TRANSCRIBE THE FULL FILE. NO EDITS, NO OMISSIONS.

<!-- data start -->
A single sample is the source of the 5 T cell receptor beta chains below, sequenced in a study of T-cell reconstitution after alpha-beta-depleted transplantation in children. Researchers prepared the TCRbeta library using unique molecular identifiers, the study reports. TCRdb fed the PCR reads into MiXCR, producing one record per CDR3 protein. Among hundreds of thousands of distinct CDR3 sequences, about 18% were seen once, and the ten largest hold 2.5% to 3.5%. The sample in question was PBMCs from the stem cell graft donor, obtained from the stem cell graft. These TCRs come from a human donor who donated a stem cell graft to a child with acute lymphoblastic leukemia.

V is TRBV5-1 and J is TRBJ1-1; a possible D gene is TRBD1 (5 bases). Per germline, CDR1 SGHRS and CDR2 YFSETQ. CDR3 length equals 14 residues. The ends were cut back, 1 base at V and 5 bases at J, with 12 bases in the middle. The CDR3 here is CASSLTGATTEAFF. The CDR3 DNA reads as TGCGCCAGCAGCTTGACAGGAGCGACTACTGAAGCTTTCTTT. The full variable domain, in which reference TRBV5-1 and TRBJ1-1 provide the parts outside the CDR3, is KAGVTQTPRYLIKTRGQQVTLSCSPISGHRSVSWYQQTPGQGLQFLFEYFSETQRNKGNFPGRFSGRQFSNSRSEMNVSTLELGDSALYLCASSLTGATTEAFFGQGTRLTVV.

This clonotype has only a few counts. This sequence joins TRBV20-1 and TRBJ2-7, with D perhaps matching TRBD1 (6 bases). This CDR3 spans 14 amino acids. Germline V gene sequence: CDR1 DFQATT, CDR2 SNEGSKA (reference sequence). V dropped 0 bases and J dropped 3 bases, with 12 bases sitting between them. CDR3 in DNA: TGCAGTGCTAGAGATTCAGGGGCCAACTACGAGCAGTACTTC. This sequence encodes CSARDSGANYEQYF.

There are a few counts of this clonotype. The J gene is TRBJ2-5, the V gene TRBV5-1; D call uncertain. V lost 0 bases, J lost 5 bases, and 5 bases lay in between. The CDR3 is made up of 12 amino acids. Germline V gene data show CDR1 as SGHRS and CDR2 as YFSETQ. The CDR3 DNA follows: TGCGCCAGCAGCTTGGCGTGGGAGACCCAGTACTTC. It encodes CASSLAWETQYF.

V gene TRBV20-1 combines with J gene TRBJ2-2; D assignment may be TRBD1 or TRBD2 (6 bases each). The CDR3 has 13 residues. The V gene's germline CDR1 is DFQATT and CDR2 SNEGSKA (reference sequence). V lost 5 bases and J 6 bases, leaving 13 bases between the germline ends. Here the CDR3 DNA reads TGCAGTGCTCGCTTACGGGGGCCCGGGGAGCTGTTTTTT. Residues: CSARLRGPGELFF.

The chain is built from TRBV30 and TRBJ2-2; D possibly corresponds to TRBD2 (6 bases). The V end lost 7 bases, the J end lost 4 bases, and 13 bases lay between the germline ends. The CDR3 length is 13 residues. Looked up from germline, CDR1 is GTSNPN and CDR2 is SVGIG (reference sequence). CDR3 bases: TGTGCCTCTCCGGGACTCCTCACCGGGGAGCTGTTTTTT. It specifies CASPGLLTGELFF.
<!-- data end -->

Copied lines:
A single sample is the source of the 5 T cell receptor beta chains below, sequenced in a study of T-cell reconstitution after alpha-beta-depleted transplantation in children. Researchers prepared the TCRbeta library using unique molecular identifiers, the study reports. TCRdb fed the PCR reads into MiXCR, producing one record per CDR3 protein. Among hundreds of thousands of distinct CDR3 sequences, about 18% were seen once, and the ten largest hold 2.5% to 3.5%. The sample in question was PBMCs from the stem cell graft donor, obtained from the stem cell graft. These TCRs come from a human donor who donated a stem cell graft to a child with acute lymphoblastic leukemia.

V is TRBV5-1 and J is TRBJ1-1; a possible D gene is TRBD1 (5 bases). Per germline, CDR1 SGHRS and CDR2 YFSETQ. CDR3 length equals 14 residues. The ends were cut back, 1 base at V and 5 bases at J, with 12 bases in the middle. The CDR3 here is CASSLTGATTEAFF. The CDR3 DNA reads as TGCGCCAGCAGCTTGACAGGAGCGACTACTGAAGCTTTCTTT. The full variable domain, in which reference TRBV5-1 and TRBJ1-1 provide the parts outside the CDR3, is KAGVTQTPRYLIKTRGQQVTLSCSPISGHRSVSWYQQTPGQGLQFLFEYFSETQRNKGNFPGRFSGRQFSNSRSEMNVSTLELGDSALYLCASSLTGATTEAFFGQGTRLTVV.

This clonotype has only a few counts. This sequence joins TRBV20-1 and TRBJ2-7, with D perhaps matching TRBD1 (6 bases). This CDR3 spans 14 amino acids. Germline V gene sequence: CDR1 DFQATT, CDR2 SNEGSKA (reference sequence). V dropped 0 bases and J dropped 3 bases, with 12 bases sitting between them. CDR3 in DNA: TGCAGTGCTAGAGATTCAGGGGCCAACTACGAGCAGTACTTC. This sequence encodes CSARDSGANYEQYF.

There are a few counts of this clonotype. The J gene is TRBJ2-5, the V gene TRBV5-1; D call uncertain. V lost 0 bases, J lost 5 bases, and 5 bases lay in between. The CDR3 is made up of 12 amino acids. Germline V gene data show CDR1 as SGHRS and CDR2 as YFSETQ. The CDR3 DNA follows: TGCGCCAGCAGCTTGGCGTGGGAGACCCAGTACTTC. It encodes CASSLAWETQYF.

V gene TRBV20-1 combines with J gene TRBJ2-2; D assignment may be TRBD1 or TRBD2 (6 bases each). The CDR3 has 13 residues. The V gene's germline CDR1 is DFQATT and CDR2 SNEGSKA (reference sequence). V lost 5 bases and J 6 bases, leaving 13 bases between the germline ends. Here the CDR3 DNA reads TGCAGTGCTCGCTTACGGGGGCCCGGGGAGCTGTTTTTT. Residues: CSARLRGPGELFF.

The chain is built from TRBV30 and TRBJ2-2; D possibly corresponds to TRBD2 (6 bases). The V end lost 7 bases, the J end lost 4 bases, and 13 bases lay between the germline ends. The CDR3 length is 13 residues. Looked up from germline, CDR1 is GTSNPN and CDR2 is SVGIG (reference sequence). CDR3 bases: TGTGCCTCTCCGGGACTCCTCACCGGGGAGCTGTTTTTT. It specifies CASPGLLTGELFF.